In Avery, while examining the intent requirement in section 484, our State Supreme Court explained that California's theft statute "does not itself expressly require an intent to permanently deprive. Rather it merely says that, to be guilty of theft, the person must `feloniously steal' the property; it does not further define the intent requirement." (Avery, supra, 27 Cal.4th at p. 55.) Although the statute is silent on the intent required to commit theft, "the `statute is declaratory of the common law' and so includes the common law intent requirement" (ibid., citing Davis, supra, 19 Cal.4th at p. 304, fn. 1), which, as noted before, is generally described as "the intent to permanently deprive the owner of possession of the property" (Avery, supra, 27 Cal.4th at p. 54). The common law "reference to the intent to permanently deprive is merely a shorthand way of describing the common law requirement and is not intended literally." (Ibid.)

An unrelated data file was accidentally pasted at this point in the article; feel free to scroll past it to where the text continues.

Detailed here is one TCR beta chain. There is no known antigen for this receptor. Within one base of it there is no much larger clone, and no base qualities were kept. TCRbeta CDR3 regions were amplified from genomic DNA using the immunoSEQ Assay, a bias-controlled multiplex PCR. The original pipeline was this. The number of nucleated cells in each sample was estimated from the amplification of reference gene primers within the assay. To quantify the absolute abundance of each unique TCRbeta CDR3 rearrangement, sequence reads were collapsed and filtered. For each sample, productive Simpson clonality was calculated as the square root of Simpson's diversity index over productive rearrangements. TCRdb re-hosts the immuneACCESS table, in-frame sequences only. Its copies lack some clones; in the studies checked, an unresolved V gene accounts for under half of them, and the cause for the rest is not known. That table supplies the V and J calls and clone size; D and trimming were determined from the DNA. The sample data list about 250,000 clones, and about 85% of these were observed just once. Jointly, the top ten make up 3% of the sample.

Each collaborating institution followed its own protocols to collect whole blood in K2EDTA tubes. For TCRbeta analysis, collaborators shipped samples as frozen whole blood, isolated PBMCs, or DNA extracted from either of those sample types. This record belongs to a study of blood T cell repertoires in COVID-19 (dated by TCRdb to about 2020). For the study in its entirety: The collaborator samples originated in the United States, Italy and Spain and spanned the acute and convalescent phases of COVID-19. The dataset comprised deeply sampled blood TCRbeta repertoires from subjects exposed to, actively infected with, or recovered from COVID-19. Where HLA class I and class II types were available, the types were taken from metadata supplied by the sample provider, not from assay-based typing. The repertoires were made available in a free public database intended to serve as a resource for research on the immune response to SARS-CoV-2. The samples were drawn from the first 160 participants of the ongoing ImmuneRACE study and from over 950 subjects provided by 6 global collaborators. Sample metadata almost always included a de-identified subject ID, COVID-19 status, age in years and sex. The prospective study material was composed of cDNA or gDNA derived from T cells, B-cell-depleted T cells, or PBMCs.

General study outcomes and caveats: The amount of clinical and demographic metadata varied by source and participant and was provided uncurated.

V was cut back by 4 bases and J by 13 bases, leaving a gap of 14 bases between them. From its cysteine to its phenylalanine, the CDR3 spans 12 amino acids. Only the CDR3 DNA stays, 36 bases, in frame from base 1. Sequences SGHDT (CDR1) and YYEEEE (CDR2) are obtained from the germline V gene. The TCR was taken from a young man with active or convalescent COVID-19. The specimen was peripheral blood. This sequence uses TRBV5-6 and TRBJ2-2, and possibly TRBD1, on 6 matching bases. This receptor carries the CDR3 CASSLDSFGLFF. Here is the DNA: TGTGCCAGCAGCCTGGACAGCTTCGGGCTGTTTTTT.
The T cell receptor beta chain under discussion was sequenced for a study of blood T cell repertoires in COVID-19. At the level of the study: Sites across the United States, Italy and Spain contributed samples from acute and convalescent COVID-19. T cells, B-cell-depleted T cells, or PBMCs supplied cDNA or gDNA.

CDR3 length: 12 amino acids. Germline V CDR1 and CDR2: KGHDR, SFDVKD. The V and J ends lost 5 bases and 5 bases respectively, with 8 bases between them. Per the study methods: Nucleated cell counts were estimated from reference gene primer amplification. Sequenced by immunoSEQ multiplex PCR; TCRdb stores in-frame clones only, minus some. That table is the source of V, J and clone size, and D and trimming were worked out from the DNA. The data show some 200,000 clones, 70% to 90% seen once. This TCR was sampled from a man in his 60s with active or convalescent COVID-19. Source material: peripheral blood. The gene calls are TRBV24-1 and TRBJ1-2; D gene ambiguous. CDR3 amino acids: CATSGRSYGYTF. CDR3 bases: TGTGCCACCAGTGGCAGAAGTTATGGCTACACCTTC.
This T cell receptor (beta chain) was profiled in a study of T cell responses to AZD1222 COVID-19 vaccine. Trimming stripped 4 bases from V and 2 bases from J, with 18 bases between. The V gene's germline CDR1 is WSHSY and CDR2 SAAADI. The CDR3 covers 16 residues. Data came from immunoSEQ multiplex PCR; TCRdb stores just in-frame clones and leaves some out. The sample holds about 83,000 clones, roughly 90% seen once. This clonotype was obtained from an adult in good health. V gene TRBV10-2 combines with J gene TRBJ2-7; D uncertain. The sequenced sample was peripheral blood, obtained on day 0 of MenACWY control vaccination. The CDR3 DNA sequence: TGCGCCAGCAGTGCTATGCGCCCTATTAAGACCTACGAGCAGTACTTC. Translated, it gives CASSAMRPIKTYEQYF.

Section 485, which sets forth the offense of appropriation of lost property, provides: "One who finds lost property under circumstances which give him knowledge of or means of inquiry as to the true owner, and who appropriates such property to his own use, or to the use of another person not entitled thereto, without first making reasonable and just efforts to find the owner and to restore the property to him, is guilty of theft." Section 485 expressly states that a person who appropriates lost property under the circumstances set forth in the statute is "guilty of theft" and the case law cited above instructs that theft is a specific intent crime.
No case has interpreted section 485 as including the same intent element as section 484, but no case has described it as a general intent crime, either.